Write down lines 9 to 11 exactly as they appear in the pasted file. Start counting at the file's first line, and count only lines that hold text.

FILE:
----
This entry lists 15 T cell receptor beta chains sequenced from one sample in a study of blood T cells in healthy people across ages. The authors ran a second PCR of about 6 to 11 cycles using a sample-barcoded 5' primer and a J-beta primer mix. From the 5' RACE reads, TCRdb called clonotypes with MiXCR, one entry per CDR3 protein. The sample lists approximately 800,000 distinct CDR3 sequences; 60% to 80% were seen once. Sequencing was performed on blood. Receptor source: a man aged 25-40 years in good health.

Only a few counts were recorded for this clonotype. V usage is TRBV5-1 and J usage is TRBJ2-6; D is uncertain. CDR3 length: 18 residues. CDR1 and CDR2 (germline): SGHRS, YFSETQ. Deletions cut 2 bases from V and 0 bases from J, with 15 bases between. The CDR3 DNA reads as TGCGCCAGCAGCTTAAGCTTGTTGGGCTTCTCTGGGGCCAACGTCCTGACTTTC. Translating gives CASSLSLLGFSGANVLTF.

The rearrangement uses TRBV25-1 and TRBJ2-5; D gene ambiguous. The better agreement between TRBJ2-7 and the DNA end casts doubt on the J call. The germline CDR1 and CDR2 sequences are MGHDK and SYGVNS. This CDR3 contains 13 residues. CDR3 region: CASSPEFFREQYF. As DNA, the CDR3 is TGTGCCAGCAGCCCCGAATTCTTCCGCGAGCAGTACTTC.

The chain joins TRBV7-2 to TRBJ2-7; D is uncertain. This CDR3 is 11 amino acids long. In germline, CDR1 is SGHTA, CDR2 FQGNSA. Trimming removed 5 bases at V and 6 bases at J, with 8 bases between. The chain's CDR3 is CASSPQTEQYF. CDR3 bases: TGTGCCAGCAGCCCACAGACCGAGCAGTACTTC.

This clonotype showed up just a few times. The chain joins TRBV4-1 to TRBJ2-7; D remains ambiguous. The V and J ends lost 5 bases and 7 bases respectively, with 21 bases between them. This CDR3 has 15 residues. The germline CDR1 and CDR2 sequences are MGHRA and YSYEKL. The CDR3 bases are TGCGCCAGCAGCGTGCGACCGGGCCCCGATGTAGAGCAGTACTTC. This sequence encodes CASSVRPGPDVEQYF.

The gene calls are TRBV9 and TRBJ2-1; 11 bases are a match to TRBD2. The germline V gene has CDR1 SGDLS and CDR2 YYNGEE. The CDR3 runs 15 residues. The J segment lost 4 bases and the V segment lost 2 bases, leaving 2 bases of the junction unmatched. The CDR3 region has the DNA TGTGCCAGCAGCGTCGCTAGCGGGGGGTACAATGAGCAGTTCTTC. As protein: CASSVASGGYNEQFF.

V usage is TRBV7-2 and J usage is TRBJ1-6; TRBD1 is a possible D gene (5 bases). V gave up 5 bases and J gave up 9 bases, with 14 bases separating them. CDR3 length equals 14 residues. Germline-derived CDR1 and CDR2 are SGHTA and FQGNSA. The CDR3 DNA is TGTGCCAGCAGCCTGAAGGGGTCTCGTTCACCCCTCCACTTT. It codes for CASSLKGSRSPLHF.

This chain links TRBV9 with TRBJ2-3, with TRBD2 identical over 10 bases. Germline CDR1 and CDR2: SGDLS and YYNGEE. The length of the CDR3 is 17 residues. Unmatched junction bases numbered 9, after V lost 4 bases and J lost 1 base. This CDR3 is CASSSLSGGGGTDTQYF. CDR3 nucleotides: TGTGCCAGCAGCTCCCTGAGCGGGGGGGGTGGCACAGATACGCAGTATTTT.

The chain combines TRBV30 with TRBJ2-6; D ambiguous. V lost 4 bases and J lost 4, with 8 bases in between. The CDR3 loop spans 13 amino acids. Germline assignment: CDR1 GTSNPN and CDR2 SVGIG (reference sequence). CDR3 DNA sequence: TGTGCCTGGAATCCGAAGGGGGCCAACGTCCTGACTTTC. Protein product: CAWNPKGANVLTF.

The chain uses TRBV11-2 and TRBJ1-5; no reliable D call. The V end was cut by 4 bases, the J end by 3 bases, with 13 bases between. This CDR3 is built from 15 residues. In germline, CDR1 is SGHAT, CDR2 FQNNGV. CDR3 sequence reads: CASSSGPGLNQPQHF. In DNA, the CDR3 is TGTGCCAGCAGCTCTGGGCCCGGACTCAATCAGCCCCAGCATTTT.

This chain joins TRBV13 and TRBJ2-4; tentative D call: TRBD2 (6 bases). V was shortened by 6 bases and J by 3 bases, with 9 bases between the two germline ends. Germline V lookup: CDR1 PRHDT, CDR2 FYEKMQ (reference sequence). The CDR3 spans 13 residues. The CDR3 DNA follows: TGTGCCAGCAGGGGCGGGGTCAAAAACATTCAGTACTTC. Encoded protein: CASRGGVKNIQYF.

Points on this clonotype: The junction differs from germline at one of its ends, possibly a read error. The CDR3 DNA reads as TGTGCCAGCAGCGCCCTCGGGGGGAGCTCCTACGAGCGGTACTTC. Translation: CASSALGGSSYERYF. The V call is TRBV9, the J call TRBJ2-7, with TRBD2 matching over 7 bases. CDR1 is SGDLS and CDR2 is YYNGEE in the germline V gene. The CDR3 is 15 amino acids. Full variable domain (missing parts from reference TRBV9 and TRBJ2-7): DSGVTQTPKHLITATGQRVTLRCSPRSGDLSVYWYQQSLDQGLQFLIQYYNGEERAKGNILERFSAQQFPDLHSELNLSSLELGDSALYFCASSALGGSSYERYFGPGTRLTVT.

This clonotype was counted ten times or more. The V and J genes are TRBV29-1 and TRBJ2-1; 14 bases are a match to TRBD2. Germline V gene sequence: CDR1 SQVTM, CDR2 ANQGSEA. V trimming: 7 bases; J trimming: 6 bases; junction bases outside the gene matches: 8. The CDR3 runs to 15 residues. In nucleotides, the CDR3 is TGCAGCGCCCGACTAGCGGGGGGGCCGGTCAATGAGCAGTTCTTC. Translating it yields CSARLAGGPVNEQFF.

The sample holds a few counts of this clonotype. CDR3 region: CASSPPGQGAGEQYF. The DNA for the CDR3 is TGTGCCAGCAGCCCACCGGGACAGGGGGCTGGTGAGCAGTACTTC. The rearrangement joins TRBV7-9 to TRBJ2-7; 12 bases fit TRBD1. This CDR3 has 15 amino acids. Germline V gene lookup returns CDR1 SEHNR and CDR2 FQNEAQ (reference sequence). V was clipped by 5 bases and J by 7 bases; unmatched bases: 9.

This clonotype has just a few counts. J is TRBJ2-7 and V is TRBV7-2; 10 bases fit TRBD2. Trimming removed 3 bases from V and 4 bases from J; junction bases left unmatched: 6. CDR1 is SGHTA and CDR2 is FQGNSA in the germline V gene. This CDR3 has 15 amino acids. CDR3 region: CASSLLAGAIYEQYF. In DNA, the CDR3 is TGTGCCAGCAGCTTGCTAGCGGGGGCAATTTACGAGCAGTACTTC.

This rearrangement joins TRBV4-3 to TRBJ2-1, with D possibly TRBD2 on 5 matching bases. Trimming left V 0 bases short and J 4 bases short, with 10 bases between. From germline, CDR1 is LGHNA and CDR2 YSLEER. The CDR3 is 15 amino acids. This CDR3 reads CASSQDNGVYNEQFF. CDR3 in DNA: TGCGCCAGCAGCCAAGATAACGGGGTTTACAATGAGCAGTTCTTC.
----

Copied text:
The chain combines TRBV30 with TRBJ2-6; D ambiguous. V lost 4 bases and J lost 4, with 8 bases in between. The CDR3 loop spans 13 amino acids. Germline assignment: CDR1 GTSNPN and CDR2 SVGIG (reference sequence). CDR3 DNA sequence: TGTGCCTGGAATCCGAAGGGGGCCAACGTCCTGACTTTC. Protein product: CAWNPKGANVLTF.

The chain uses TRBV11-2 and TRBJ1-5; no reliable D call. The V end was cut by 4 bases, the J end by 3 bases, with 13 bases between. This CDR3 is built from 15 residues. In germline, CDR1 is SGHAT, CDR2 FQNNGV. CDR3 sequence reads: CASSSGPGLNQPQHF. In DNA, the CDR3 is TGTGCCAGCAGCTCTGGGCCCGGACTCAATCAGCCCCAGCATTTT.

This chain joins TRBV13 and TRBJ2-4; tentative D call: TRBD2 (6 bases). V was shortened by 6 bases and J by 3 bases, with 9 bases between the two germline ends. Germline V lookup: CDR1 PRHDT, CDR2 FYEKMQ (reference sequence). The CDR3 spans 13 residues. The CDR3 DNA follows: TGTGCCAGCAGGGGCGGGGTCAAAAACATTCAGTACTTC. Encoded protein: CASRGGVKNIQYF.